I plan to return for a last, full day in Dakar, whose surface I'd only scratched the week before. So I spend the day wandering around the Hotel de Djoudj, swimming, writing, reading, chatting with various officials and service people. I find a taxi that's ferrying a young Quebecois couple making a whirlwind visit to the birds. The taxi ride from Djoudj was pleasant; got a glimpse of a monkey and took a sandy shortcut through the savannah. Although the guidebooks are cautious about Dakar, I'm prepared for the challenge - after all, I'm a city guy, and if I can handle Lagos then Dakar can't be very difficult. So the day is preoccupied with transportation: getting to the gare routière Saint-Louis, waiting for a place in a sept-place (found one, went to get bananas, lost it, found another, settled in to wait, we left the park but waited for a few minutes for the 7th passenger...). , but then a long cramped ride to Dakar, ending with a long slog through the Western outskirts of the city, depressingly dusty and busy and car-choked. Then another taxi ride to Hotel Ganalé which LonelyPlanet calls "classy" and is indeed clean and modern and quite comfortable, although the staff is less friendly than at Djoudj; life in the big city. The view from the corridor outside my room.
Had an excellent dinner at Chez Loutcha in Dakar, noted in LonelyPlanet by a visitor as one of the best restaurants in the world. I wouldn't know, but the peanut fish stew was great, and a huge 3 person portion - this in a poor country! (I ran into the manager at the post office the next day and he said at first people find it's a lot of food, but they soon eat it all. I'd have loved to have a sac du chien...) I ate next to a European couple (Swiss, Dutch...?) who visit places like Gambia, New Caledonia, San Francisco; like the pharmacist, they are citizens of the world. Nothing will stop them: not global poverty (they pass it by), not terrorism (they go elsewhere), not climate change (the snorkeling improves) - the world is theirs, and mine as well.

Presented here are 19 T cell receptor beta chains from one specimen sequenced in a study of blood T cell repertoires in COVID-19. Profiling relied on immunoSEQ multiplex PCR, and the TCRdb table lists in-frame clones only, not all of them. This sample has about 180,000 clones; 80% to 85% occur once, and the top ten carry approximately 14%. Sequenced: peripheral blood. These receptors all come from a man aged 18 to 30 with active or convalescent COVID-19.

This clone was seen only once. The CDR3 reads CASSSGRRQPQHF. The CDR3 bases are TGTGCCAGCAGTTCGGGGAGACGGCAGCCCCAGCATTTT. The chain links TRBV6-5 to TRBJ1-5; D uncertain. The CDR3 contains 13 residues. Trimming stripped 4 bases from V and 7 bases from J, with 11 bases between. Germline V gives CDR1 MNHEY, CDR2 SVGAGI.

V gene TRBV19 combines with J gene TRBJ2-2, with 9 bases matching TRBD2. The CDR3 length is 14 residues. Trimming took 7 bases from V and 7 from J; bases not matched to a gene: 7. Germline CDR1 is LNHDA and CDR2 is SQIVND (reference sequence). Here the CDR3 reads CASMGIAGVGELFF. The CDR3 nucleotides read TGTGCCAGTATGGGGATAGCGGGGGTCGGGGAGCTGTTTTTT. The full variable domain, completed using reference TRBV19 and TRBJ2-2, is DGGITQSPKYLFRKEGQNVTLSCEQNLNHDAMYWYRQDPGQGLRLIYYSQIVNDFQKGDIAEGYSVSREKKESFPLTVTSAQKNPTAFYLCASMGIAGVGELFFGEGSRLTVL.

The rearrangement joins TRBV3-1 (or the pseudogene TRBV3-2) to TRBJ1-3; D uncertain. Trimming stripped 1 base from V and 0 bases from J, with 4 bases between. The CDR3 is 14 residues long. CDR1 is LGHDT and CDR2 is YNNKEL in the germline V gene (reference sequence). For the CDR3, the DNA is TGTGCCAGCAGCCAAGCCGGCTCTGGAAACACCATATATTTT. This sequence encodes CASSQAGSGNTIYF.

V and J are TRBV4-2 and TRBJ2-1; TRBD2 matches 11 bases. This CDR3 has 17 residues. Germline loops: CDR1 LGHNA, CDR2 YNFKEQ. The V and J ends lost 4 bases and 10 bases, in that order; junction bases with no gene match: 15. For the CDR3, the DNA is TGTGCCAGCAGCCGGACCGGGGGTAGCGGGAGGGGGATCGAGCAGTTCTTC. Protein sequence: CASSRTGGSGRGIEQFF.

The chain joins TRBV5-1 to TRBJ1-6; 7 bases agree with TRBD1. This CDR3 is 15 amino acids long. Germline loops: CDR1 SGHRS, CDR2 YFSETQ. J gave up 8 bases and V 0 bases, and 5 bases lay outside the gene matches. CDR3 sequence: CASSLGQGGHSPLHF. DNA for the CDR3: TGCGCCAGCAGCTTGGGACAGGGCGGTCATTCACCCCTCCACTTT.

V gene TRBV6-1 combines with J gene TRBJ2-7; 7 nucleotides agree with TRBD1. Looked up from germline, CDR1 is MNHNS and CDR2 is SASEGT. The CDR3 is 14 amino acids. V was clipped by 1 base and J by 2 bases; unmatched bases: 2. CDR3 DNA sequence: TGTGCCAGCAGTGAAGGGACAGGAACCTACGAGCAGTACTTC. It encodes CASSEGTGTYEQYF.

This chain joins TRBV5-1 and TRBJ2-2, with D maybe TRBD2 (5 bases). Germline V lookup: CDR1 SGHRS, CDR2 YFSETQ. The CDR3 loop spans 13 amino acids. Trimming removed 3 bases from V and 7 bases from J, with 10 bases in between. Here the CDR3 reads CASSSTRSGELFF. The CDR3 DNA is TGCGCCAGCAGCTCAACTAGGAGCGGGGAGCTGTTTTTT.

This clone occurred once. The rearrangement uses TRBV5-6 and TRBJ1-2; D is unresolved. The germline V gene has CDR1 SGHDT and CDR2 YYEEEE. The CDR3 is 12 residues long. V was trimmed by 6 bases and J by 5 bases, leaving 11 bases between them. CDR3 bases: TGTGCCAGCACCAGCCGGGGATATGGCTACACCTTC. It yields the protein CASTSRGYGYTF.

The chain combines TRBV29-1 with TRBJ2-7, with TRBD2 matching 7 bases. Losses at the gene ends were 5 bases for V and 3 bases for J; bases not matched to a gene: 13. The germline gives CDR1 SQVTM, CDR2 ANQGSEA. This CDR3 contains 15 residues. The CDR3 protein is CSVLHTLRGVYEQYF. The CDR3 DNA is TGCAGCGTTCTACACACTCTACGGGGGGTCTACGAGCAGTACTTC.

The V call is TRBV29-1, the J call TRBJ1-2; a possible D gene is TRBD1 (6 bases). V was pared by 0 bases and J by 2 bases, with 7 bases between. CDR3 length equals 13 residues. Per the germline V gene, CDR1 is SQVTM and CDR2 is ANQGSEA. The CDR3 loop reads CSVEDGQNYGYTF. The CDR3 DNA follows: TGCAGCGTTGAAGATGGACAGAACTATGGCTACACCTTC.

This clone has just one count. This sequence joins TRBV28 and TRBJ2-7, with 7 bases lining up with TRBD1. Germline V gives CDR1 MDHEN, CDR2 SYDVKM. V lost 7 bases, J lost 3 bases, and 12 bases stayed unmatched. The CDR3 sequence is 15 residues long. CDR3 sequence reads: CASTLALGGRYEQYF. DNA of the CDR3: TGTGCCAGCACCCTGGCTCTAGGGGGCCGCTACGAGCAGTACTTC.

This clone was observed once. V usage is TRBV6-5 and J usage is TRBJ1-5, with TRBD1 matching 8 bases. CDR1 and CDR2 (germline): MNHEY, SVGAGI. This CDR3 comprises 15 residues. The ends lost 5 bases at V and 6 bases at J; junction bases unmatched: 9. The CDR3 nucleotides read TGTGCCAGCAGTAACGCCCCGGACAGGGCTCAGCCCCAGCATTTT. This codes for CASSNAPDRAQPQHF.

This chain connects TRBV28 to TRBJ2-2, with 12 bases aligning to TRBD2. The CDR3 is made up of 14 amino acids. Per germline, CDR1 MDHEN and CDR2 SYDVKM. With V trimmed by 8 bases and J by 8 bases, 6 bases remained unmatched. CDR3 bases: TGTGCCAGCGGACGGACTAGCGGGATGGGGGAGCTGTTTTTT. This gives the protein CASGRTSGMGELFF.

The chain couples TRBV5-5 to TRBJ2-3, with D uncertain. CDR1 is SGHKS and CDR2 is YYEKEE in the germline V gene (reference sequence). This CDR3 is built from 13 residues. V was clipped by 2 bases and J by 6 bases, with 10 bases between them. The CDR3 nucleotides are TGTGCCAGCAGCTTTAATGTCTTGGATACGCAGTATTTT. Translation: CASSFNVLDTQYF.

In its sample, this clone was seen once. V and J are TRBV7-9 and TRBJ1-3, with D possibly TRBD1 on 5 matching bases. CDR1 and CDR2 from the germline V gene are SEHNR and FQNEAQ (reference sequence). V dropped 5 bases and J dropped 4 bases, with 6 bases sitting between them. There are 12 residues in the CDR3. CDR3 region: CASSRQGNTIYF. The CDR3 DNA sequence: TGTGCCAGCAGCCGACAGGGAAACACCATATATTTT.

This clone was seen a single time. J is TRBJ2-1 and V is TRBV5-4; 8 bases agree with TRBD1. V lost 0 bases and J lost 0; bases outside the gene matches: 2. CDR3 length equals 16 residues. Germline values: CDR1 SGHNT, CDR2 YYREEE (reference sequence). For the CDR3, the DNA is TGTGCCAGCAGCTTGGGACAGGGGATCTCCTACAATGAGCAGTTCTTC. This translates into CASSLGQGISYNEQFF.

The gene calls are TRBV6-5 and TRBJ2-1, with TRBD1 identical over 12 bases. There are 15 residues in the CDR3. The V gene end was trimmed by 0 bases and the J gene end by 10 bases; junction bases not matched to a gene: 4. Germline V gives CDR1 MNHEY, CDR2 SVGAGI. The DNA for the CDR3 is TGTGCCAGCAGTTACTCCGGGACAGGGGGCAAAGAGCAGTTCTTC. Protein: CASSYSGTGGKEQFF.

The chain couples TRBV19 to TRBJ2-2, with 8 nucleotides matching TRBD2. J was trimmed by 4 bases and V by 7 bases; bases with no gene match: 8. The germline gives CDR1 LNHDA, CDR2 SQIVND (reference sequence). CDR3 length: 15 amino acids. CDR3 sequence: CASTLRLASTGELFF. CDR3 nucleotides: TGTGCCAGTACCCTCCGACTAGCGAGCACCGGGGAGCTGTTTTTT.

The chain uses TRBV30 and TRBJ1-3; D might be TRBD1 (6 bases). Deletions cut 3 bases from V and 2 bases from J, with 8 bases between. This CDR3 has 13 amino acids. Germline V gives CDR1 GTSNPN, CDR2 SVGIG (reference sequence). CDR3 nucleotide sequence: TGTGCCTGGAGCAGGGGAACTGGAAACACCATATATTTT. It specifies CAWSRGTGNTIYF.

The day in the big city was indeed exciting. As usual, I rose early (for me); this time with the intention of taking an ocean swim, not difficult because the city is on a peninsula. I found a little beach between two hotels, guarded by an extremely earnest stuttering young man who needed to talk, to tell me of his hopes to get me to sponsor his immigration to the U.S. It was a perfect little beach: smooth clean sand, sets of meter-high waves, and of course warm water. By "sets" I noticed that waves come in groups, probably because of the oceanic swells that have over 3000 kilometers to roll across the sea. I could have spent hours there, and maybe (if there's a) next time should stay at Hôtel Lagon II at $150/night... And what did I do for the guard - a bit of conversation, tiny bit of hope, diversion from the tedium of watching the beach. And maybe he wasn't a guard after all.
A day of wandering the city. But first, check in at Air France where the clerk first told me my flight was for yesterday, then it was canceled, then there was some problem with the reservation (never figured out what the problem was). After a shower and checkout I wondered to the embarcade (from whence the Gorée ferry leaves) to check out craft stores. Found a few items, but I don't enjoy shopping for anyone but myself, so I wandered off toward the train station, a delightful structure that is obviously under-worked since the trains no longer run very often. The map said I was near the Gorée Bar, and (surprise!) a young man attached himself to me and brought me there for a beer (or two) and lunch, which I wasn't ready for. So we spent at least an hour chatting, and a boy joined us, then his mother (who worked there), and a couple of cats... Among other things we had a geography lesson (perhaps about the U.S.) in a dusty open-air plaza with a bar on one side, a stage on the other and tiled tables around the edges; no doubt a wild scene on Saturday night, but rather dreary on a Friday afternoon. The fellow was obviously not à jeun (observing the Ramadan fast), because he said he was sick, and indeed he did cough and spit occasionally. Naturally I contemplated adding some virus to my alimentary dis-ease, so I called for another plate for my own portion of the lunch, but this resulted in a full serving.